Going through the life of a Drip, we have examined all the preliminary stages. We are now at the point where we have selected a company and are ready to make our first purchase. However, before this is done -- get that prospectus!
It is truly unfortunate to occasionally read posts where people were not aware of some of the conditions imposed on them by the company of their choice. Whether it is the fees involved or frequency of purchases, the information is fully explained in the Drip prospectus.
Merriam-Webster's Dictionary defines "prospectus" as "a preliminary printed statement that describes an enterprise (as a business or publication) and that is distributed to prospective buyers, investors, or participants." As an investor, you need to understand the plan in which you will be participating.
To be sure, the presentation of some of the pamphlets leaves a bit to be desired. My favorite confusion has got to be the Intel (Nasdaq: INTC) prospectus, where in Part 5 of their Terms and Conditions they somehow find a way to stuff 98 words into a single sentence. My English teachers would have been shocked.
However, when an investor makes the decision to commit to a decade or more of purchases, it doesn't seem too difficult to go the extra step and actually understand the rules. Doing so can answer many of the common questions posed on the discussion boards.
A common question has to do with the cost of the shares when purchased. Most of the prospectuses explain exactly how the shares are purchased, as well as how they determine the cost to the investor. By way of illustration, the Schwab (NYSE: SCH) prospectus states, "The price shall be the average price of all Company Common Stock purchased by it, as the agent for participants in the Plan, for the investment period." This means that you'll simply pay the average price incurred while they acquire stock for all Drip participants during any purchase. This is normally how things are done.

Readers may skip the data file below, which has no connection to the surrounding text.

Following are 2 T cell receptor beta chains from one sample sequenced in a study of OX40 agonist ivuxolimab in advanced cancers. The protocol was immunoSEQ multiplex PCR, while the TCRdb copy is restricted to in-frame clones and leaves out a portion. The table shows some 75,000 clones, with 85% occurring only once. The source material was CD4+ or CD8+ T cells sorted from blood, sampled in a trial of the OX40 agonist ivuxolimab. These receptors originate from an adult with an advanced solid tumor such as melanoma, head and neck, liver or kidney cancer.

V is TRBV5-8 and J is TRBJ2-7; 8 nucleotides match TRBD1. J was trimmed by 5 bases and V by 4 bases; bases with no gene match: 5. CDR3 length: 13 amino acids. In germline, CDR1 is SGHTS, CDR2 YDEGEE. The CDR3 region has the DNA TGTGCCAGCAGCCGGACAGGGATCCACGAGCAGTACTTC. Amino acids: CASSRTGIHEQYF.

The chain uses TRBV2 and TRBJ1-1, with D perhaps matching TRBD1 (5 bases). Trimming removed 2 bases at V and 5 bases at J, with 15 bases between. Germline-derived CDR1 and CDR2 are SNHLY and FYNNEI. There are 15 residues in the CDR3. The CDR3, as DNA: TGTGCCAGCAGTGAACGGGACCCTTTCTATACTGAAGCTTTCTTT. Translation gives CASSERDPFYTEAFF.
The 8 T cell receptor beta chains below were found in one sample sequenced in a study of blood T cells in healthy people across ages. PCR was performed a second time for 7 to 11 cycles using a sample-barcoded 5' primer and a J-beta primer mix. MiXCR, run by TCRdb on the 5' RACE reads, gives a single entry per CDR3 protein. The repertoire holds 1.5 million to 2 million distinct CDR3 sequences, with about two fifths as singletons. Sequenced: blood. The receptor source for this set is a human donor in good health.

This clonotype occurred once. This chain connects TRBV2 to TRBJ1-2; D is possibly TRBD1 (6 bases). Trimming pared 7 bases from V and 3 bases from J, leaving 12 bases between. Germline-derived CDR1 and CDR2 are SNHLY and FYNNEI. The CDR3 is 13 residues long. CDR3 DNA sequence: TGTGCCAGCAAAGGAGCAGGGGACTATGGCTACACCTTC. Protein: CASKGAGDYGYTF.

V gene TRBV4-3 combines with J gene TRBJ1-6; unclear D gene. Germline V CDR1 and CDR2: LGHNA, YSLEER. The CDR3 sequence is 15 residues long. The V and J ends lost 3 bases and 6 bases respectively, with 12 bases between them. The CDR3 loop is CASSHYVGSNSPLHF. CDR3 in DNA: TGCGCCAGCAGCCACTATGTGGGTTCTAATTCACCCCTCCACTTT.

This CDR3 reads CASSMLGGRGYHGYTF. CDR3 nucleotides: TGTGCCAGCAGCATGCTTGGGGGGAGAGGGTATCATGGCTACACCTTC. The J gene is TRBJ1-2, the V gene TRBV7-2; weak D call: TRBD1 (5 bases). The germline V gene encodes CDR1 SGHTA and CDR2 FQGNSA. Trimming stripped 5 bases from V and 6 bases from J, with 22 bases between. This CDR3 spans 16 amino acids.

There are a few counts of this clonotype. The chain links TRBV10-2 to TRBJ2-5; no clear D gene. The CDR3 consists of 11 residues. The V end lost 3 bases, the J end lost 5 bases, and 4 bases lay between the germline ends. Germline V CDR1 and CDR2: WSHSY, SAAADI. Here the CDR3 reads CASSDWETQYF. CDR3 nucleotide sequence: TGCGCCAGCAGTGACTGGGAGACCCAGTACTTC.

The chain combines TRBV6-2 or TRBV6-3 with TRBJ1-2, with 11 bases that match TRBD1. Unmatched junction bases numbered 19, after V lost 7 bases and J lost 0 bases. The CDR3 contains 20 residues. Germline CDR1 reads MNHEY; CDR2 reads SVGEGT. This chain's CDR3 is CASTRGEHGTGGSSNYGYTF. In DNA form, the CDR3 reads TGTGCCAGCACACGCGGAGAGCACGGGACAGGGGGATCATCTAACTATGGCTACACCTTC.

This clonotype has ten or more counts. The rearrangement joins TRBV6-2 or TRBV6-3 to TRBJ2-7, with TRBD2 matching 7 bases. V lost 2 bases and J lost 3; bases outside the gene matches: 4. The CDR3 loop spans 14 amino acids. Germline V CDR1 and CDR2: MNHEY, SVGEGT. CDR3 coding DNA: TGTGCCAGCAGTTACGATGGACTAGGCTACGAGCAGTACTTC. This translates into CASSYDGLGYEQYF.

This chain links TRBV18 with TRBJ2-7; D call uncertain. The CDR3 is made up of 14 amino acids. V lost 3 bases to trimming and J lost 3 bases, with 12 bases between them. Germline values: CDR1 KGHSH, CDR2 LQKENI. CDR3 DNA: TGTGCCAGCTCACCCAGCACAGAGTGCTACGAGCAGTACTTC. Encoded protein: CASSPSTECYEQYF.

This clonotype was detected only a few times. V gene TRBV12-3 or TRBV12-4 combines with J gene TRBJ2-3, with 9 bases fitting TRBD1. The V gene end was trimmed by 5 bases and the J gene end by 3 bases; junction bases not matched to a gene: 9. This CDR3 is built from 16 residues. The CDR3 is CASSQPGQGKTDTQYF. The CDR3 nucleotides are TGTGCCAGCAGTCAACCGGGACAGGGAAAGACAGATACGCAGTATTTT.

Admittedly, not all prospectuses yield complete information. Coca-Cola's (NYSE: KO)prospectus does not offer any information about how the cost is determined. A call to shareholder services found that they did not have the answer to this either. They told me that they would find the answer and get back to me. (They never did.)
Reading the prospectus helps you understand what perks might be offered. For instance, a common question is how to get a certificate to the transfer agent. Commonly, the answer returned is an expensive one, as it employs the use of registered mail to send the certificate. This is costly and may not be necessary.
Part 5 of the Enron (NYSE: ENE) prospectus begins as follows: "First Chicago Trust provides insurance coverage on certificates mailed by shareholders to First Chicago Trust for safekeeping. Certificates must be mailed in brown pre-addressed return envelopes supplied by First Chicago Trust."
If the First Chicago Trust Corporation is your transfer agent, you've got your answer. Without charge, your certificates can be sent to them with all of the assurance anyone could demand, and all you need to do is ask. Zero cost is less expensive than incurring the charge associated with sending an item via registered mail.
So, the last part of your due diligence is to understand the plan in which you have chosen to participate. Doing so will place you in the comfortable position of better understanding the process.